Maritime Marriages

I have had the pleasure of reading Fernand Braudel’s The Mediterranean and the Mediterranean World in the Age of Philip II (Vol. II) while in Malta.  When I first searched for Malta in the index, I was so pleased to see that it actually said passim… So many references that the indexer didn’t even have to bother.

I shall save tidbits as I read for later. But for now, I want to post this wonderful wonderful passage:

Isabella [of Castile] had the choice between a Portuguese husband and an Aragonese, between the Atlantic and the Mediterranean… The decision finally reached in 1469 signalled the re-orientation of Castile towards the Mediterranean, an undertaking full of challenge and not without risk, in view of the traditional policies and interests of the kingdom, but which was nevertheless accomplished in the space of the generation.  Ferdinand and Isabella were married in 1469; Isabella succeeded to the crown of Castile in 1474 and Ferdinand to that of Aragon in 1479; the Portuguese threat was finally eliminated in 1483; the conquest of Grenada was accomplished in 1492; the acquisition of Spanish Navarre in 1512.  It is not possible even for a moment to compare this rapid unification with the slow and painful creation of France from its cradle in the region between the Loire and the Seine.  The difference was not one of country but of century.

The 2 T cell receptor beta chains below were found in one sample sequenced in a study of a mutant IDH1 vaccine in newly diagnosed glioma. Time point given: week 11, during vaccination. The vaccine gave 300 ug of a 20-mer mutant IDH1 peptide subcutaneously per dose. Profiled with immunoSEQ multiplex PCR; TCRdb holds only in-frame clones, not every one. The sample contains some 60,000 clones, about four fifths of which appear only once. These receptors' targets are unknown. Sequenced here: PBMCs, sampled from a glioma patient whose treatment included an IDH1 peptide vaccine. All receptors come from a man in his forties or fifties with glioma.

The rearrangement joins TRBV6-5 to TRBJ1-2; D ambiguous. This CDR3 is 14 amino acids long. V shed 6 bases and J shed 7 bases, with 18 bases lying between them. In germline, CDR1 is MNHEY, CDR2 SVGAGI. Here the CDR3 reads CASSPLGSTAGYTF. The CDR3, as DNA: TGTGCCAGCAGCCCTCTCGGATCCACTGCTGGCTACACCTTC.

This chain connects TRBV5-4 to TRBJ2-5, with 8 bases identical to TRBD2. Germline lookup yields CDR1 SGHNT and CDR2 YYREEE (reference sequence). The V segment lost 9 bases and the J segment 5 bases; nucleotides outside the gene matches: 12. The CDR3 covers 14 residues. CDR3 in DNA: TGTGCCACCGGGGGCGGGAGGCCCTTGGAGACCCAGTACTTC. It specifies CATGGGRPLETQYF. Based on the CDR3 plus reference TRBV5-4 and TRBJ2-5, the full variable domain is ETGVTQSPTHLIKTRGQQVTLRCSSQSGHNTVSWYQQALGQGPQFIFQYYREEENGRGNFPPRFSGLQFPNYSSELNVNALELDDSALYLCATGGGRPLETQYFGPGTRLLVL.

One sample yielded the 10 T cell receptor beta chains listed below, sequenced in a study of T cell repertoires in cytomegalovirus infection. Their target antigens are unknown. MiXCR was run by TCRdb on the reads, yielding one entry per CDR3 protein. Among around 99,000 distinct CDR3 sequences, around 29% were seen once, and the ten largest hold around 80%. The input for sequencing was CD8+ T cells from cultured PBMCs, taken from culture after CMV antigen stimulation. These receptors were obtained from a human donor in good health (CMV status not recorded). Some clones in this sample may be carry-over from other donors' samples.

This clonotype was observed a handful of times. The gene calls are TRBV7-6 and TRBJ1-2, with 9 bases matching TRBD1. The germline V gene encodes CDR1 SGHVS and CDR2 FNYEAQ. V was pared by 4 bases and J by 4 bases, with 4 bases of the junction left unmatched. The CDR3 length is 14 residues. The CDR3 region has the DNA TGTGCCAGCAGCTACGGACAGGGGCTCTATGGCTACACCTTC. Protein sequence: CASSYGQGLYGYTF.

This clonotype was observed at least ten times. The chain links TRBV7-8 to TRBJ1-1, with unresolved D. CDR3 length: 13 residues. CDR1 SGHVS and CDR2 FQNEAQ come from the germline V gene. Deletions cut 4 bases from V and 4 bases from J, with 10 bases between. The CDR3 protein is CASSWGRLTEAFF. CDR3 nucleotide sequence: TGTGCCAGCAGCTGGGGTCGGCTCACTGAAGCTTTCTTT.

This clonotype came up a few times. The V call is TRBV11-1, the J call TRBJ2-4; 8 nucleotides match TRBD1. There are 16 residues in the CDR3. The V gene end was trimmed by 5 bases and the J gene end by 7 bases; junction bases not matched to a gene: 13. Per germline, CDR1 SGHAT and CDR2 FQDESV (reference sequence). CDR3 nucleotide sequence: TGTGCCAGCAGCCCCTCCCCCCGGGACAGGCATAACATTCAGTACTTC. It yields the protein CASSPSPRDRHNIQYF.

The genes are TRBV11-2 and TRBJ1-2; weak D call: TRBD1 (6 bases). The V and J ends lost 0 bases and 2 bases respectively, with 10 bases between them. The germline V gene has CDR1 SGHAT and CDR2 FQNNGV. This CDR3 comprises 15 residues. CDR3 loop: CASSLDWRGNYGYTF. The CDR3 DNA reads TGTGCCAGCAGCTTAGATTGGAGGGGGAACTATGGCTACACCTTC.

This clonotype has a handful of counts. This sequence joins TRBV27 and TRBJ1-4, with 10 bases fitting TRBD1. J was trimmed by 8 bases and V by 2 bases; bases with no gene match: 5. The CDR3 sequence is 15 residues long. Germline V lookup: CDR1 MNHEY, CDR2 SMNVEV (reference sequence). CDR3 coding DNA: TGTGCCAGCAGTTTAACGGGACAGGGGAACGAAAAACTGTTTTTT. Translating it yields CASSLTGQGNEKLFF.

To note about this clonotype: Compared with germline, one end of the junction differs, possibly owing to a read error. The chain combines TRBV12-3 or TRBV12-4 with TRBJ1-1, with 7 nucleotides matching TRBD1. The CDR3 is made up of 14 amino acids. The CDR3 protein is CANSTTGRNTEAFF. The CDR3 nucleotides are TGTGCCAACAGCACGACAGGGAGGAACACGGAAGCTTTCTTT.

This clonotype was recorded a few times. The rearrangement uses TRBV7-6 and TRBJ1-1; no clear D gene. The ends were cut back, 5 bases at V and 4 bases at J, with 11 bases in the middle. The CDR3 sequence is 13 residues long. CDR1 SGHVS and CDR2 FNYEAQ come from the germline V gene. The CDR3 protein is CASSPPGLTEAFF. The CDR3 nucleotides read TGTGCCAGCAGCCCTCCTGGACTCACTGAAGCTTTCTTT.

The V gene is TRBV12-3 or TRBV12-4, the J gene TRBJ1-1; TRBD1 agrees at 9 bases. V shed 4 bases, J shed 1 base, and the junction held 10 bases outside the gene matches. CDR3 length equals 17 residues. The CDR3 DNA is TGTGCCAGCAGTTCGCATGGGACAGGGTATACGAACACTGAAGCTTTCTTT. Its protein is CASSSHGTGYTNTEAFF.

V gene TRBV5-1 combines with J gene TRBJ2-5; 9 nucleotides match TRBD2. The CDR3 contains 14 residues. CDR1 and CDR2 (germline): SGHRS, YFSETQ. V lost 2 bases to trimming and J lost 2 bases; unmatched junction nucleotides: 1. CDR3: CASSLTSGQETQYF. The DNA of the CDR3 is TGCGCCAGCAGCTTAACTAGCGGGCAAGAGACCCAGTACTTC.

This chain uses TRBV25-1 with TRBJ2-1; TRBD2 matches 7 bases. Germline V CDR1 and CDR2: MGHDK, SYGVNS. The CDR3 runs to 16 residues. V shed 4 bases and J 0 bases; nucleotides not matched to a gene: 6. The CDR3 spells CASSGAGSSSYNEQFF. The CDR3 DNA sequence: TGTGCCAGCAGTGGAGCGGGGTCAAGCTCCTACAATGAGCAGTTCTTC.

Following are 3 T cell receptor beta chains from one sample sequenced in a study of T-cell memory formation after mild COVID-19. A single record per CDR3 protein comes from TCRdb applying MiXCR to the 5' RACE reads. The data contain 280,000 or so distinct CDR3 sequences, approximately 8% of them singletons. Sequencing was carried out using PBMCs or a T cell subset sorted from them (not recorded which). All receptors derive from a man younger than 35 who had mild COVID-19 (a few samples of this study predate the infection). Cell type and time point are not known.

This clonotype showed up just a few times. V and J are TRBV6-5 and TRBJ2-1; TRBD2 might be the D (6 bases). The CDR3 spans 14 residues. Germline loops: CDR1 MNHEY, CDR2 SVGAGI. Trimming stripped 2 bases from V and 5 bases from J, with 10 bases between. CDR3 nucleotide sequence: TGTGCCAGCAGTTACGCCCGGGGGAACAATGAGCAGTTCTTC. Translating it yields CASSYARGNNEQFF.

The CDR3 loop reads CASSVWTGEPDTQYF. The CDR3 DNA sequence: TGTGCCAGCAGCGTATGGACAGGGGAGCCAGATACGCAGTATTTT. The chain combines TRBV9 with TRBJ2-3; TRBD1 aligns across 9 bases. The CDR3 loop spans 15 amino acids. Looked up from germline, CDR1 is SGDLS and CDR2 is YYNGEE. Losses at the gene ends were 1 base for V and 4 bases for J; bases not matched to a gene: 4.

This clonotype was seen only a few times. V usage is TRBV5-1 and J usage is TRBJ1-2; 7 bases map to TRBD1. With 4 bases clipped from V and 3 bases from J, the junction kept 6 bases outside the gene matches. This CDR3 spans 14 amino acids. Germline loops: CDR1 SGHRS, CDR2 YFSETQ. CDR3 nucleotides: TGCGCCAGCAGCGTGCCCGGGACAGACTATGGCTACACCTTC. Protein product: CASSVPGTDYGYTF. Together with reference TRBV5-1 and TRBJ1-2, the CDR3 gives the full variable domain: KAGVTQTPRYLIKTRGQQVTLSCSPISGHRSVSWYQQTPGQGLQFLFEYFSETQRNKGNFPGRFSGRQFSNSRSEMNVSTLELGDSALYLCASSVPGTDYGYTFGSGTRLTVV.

I adore how matter-of-factly Braudel sees Isabella’s marriage choices as the decision to face one body of water or another.  A Mediterranean marriage or an Atlantic one, you say?

This entry was posted in empire, imperialism & colonialism, readings, the sea. Bookmark the permalink.

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